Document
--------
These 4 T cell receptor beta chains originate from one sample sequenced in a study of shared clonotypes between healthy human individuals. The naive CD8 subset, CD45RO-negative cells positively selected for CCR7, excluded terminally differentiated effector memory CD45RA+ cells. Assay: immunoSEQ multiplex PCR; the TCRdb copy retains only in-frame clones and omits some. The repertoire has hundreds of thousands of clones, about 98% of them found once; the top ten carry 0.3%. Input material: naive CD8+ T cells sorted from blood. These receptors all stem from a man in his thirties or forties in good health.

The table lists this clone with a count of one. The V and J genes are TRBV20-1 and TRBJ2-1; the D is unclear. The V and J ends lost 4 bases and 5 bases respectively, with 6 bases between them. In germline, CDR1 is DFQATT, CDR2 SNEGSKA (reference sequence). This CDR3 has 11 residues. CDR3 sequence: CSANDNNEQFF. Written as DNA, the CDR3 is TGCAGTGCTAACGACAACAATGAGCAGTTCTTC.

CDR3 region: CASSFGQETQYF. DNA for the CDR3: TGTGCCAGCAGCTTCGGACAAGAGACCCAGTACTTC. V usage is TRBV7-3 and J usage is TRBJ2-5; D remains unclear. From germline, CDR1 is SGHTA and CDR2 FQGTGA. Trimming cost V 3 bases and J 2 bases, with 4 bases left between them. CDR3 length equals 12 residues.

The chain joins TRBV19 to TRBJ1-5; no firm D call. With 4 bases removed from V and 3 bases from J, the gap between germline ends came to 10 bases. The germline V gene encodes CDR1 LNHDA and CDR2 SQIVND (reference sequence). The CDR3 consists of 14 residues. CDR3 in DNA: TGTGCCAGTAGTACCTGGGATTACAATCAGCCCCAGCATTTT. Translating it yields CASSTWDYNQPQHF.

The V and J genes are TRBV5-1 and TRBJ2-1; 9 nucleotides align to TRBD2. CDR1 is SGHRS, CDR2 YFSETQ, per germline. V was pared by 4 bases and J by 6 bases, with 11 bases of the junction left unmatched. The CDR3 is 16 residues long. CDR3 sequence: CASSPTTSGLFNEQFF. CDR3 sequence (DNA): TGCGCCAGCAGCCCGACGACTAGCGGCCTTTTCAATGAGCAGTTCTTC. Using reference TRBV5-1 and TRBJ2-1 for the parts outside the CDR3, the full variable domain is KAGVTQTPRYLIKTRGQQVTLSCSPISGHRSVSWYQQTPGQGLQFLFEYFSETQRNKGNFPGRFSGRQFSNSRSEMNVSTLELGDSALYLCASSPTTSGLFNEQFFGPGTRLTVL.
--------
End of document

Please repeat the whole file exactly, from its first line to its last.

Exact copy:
These 4 T cell receptor beta chains originate from one sample sequenced in a study of shared clonotypes between healthy human individuals. The naive CD8 subset, CD45RO-negative cells positively selected for CCR7, excluded terminally differentiated effector memory CD45RA+ cells. Assay: immunoSEQ multiplex PCR; the TCRdb copy retains only in-frame clones and omits some. The repertoire has hundreds of thousands of clones, about 98% of them found once; the top ten carry 0.3%. Input material: naive CD8+ T cells sorted from blood. These receptors all stem from a man in his thirties or forties in good health.

The table lists this clone with a count of one. The V and J genes are TRBV20-1 and TRBJ2-1; the D is unclear. The V and J ends lost 4 bases and 5 bases respectively, with 6 bases between them. In germline, CDR1 is DFQATT, CDR2 SNEGSKA (reference sequence). This CDR3 has 11 residues. CDR3 sequence: CSANDNNEQFF. Written as DNA, the CDR3 is TGCAGTGCTAACGACAACAATGAGCAGTTCTTC.

CDR3 region: CASSFGQETQYF. DNA for the CDR3: TGTGCCAGCAGCTTCGGACAAGAGACCCAGTACTTC. V usage is TRBV7-3 and J usage is TRBJ2-5; D remains unclear. From germline, CDR1 is SGHTA and CDR2 FQGTGA. Trimming cost V 3 bases and J 2 bases, with 4 bases left between them. CDR3 length equals 12 residues.

The chain joins TRBV19 to TRBJ1-5; no firm D call. With 4 bases removed from V and 3 bases from J, the gap between germline ends came to 10 bases. The germline V gene encodes CDR1 LNHDA and CDR2 SQIVND (reference sequence). The CDR3 consists of 14 residues. CDR3 in DNA: TGTGCCAGTAGTACCTGGGATTACAATCAGCCCCAGCATTTT. Translating it yields CASSTWDYNQPQHF.

The V and J genes are TRBV5-1 and TRBJ2-1; 9 nucleotides align to TRBD2. CDR1 is SGHRS, CDR2 YFSETQ, per germline. V was pared by 4 bases and J by 6 bases, with 11 bases of the junction left unmatched. The CDR3 is 16 residues long. CDR3 sequence: CASSPTTSGLFNEQFF. CDR3 sequence (DNA): TGCGCCAGCAGCCCGACGACTAGCGGCCTTTTCAATGAGCAGTTCTTC. Using reference TRBV5-1 and TRBJ2-1 for the parts outside the CDR3, the full variable domain is KAGVTQTPRYLIKTRGQQVTLSCSPISGHRSVSWYQQTPGQGLQFLFEYFSETQRNKGNFPGRFSGRQFSNSRSEMNVSTLELGDSALYLCASSPTTSGLFNEQFFGPGTRLTVL.